Predictors of entering a hearing aid evaluation period: a prospective study in older hearing-help seekers

Pronk, Marieke and Deeg, Dorly J.H. and Versfeld, Niek J. and Heymans, Martijn and Naylor, Graham and Kramer, Sophia E. (2017) Predictors of entering a hearing aid evaluation period: a prospective study in older hearing-help seekers. Trends in Hearing . ISSN 2331-2165 (In Press)

[img] PDF - Repository staff only until 14 December 2017. - Requires a PDF viewer such as GSview, Xpdf or Adobe Acrobat Reader
Download (1MB)

Abstract

This study aimed to determine the predictors of entering a hearing aid evaluation period (HAEP) using a prospective design drawing on the health belief model and the transtheoretical model. In total, 377 older persons who presented with hearing problems to an ENT-specialist (n = 110) or a hearing aid dispenser (n = 267) filled in a baseline questionnaire. After four months, it was determined via a telephone interview whether or not participants had decided to enter a HAEP. Multivariable logistic regression analyses were applied to determine which baseline variables predicted HAEP status. A priori, candidate predictors were divided into ‘likely’ and ‘novel’ predictors based on the literature. The following variables turned out to be significant predictors: more expected hearing aid benefits, greater social pressure, and greater self-reported hearing disability. In addition, greater hearing loss severity and stigma were predictors in women but not in men. Of note, the predictive effect of self-reported hearing disability was modified by readiness such that with higher readiness, the positive predictive effect became stronger. None of the ‘novel’ predictors added significant predictive value. The results support the notion that predictors of hearing aid uptake are also predictive of entering a HAEP. This study shows that some of these predictors appear to be gender-specific or are dependent on a person’s readiness for change. After assuring the external validity of the predictors, an important next step would be to develop prediction rules for use in clinical practice, so that older persons’ hearing help seeking journey can be facilitated.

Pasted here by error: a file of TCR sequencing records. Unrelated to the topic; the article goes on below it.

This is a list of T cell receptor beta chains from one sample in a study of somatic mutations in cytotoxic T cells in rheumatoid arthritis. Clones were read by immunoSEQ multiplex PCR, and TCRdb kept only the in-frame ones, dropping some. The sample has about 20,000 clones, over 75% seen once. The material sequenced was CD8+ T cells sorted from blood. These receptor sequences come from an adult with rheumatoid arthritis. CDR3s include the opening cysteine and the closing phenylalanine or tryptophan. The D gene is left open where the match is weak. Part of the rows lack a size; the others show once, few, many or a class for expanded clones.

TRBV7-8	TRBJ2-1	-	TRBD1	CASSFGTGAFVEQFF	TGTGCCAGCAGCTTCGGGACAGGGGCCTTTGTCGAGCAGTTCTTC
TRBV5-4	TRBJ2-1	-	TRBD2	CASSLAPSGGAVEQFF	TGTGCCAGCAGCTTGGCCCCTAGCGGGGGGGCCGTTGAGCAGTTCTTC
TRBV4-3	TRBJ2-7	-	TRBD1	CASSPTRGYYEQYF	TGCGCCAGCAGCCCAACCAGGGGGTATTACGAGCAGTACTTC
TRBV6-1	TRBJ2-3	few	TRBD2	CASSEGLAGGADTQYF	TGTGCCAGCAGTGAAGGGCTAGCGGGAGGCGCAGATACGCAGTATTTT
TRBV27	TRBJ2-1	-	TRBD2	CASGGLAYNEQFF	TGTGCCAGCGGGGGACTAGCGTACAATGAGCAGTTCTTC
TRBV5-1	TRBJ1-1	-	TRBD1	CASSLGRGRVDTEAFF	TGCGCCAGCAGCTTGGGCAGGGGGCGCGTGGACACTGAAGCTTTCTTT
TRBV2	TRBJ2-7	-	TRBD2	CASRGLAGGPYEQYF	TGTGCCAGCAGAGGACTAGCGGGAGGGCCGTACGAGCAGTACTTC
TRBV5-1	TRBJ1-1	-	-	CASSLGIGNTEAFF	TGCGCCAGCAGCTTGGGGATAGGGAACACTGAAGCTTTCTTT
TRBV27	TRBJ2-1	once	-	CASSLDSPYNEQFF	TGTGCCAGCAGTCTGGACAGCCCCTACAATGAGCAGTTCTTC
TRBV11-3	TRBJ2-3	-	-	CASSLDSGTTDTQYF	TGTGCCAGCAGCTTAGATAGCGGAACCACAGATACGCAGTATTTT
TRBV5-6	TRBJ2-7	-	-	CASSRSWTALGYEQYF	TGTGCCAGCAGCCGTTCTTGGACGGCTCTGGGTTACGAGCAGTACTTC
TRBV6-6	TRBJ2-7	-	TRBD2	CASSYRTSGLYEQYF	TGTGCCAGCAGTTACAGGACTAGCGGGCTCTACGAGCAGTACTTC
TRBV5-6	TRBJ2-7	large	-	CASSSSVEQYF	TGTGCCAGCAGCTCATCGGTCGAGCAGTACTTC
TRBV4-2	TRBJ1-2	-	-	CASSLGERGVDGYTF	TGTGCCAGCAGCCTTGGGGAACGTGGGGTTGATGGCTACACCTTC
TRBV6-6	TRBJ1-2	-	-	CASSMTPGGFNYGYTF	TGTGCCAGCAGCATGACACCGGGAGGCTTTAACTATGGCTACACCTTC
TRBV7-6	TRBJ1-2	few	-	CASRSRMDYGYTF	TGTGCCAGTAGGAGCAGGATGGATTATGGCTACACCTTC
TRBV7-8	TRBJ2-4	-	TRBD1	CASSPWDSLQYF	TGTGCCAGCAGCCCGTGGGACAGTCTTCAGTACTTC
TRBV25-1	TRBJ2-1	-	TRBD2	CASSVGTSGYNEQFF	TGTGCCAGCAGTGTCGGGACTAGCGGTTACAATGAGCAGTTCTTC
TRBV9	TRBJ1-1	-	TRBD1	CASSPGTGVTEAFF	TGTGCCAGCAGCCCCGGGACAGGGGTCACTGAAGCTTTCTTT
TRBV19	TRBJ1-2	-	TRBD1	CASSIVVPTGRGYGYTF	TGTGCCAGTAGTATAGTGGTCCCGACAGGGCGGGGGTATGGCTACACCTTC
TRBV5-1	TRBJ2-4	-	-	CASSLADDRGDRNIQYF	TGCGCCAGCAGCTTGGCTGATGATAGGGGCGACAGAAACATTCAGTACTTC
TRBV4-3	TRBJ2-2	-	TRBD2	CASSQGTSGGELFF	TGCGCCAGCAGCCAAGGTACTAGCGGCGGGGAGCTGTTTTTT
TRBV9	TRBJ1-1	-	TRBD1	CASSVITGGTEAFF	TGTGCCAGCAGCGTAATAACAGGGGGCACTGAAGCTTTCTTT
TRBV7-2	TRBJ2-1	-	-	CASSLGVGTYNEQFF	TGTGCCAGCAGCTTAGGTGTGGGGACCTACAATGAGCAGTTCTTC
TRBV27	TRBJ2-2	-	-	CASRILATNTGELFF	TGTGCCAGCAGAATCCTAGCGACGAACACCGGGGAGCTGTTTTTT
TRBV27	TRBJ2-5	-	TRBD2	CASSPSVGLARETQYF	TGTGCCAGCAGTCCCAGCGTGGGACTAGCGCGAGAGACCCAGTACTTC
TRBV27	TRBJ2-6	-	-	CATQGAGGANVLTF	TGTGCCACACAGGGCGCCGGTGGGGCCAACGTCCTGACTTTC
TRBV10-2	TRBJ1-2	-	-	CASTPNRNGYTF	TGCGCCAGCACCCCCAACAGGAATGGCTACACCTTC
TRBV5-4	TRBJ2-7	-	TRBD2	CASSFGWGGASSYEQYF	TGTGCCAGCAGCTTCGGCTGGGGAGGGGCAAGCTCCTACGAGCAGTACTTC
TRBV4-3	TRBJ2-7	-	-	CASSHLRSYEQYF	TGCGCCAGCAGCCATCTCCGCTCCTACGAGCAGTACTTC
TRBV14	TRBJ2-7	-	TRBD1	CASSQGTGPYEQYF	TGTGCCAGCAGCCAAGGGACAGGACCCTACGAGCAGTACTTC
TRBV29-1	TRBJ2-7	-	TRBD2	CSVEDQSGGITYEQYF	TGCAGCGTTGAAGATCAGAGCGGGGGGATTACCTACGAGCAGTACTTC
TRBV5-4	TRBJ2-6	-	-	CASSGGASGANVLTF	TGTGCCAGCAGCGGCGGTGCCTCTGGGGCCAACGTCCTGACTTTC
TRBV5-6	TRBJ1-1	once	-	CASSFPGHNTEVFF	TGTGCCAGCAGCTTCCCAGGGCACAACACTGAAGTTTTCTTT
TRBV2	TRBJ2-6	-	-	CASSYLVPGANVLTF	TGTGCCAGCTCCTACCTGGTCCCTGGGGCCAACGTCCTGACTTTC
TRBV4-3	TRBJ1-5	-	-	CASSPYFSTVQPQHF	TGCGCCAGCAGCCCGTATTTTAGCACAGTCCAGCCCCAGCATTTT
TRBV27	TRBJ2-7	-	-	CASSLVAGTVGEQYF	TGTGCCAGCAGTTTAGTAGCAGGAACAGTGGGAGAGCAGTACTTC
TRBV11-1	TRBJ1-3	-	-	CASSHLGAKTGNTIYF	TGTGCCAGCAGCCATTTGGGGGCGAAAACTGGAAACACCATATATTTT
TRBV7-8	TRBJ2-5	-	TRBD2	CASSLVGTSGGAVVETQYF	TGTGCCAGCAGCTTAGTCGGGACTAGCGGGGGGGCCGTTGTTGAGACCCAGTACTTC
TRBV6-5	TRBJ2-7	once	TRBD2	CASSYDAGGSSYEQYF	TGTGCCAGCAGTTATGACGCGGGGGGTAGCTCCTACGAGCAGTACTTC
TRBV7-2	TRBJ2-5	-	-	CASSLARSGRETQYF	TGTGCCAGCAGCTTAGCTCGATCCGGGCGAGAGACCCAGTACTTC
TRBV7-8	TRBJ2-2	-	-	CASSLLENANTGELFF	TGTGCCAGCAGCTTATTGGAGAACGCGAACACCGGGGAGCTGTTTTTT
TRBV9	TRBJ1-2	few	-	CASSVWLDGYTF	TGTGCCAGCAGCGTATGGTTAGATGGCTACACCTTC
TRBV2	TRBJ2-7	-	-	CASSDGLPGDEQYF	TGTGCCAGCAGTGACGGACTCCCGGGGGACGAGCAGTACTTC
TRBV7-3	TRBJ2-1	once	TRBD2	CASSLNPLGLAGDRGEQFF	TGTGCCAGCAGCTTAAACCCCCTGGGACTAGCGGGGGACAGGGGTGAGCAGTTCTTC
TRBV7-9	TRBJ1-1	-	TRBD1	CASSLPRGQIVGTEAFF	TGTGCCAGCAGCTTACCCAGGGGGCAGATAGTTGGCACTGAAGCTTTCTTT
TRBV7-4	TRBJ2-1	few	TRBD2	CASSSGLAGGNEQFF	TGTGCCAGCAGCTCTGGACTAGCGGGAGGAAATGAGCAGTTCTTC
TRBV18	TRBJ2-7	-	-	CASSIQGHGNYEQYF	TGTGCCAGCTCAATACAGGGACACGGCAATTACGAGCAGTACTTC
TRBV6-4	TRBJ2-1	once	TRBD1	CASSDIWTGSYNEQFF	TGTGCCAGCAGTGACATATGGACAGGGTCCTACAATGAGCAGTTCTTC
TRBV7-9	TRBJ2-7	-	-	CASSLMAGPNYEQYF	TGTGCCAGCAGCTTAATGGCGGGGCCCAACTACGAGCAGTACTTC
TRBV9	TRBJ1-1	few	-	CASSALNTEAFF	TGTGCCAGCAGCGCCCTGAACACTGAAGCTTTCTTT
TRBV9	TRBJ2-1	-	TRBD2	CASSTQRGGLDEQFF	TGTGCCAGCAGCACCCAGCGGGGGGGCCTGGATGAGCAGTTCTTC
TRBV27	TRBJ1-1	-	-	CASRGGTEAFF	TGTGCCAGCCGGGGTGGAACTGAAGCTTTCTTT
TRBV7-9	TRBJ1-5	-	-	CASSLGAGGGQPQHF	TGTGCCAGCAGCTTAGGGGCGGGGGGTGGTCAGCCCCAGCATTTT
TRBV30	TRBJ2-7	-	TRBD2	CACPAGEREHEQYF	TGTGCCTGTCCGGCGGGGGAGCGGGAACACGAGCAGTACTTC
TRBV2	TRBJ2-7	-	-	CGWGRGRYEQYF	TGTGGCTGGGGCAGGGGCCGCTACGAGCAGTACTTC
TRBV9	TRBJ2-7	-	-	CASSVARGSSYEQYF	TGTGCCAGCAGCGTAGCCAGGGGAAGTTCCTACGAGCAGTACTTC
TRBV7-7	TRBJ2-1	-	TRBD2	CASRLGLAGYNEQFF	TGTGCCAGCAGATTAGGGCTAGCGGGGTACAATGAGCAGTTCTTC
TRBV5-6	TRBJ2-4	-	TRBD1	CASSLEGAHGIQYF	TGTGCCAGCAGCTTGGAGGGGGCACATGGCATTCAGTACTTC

Item Type: Article
Keywords: Hearing help-seeking; Hearing aids; Older adults; Health Belief Model; Stages of Change
Schools/Departments: University of Nottingham, UK > Faculty of Medicine and Health Sciences > School of Medicine > Division of Clinical Neuroscience
Depositing User: Turrell, Jenny
Date Deposited: 07 Nov 2017 10:02
Last Modified: 15 Nov 2017 02:34
URI: http://eprints.nottingham.ac.uk/id/eprint/47908

Actions (Archive Staff Only)

Edit View Edit View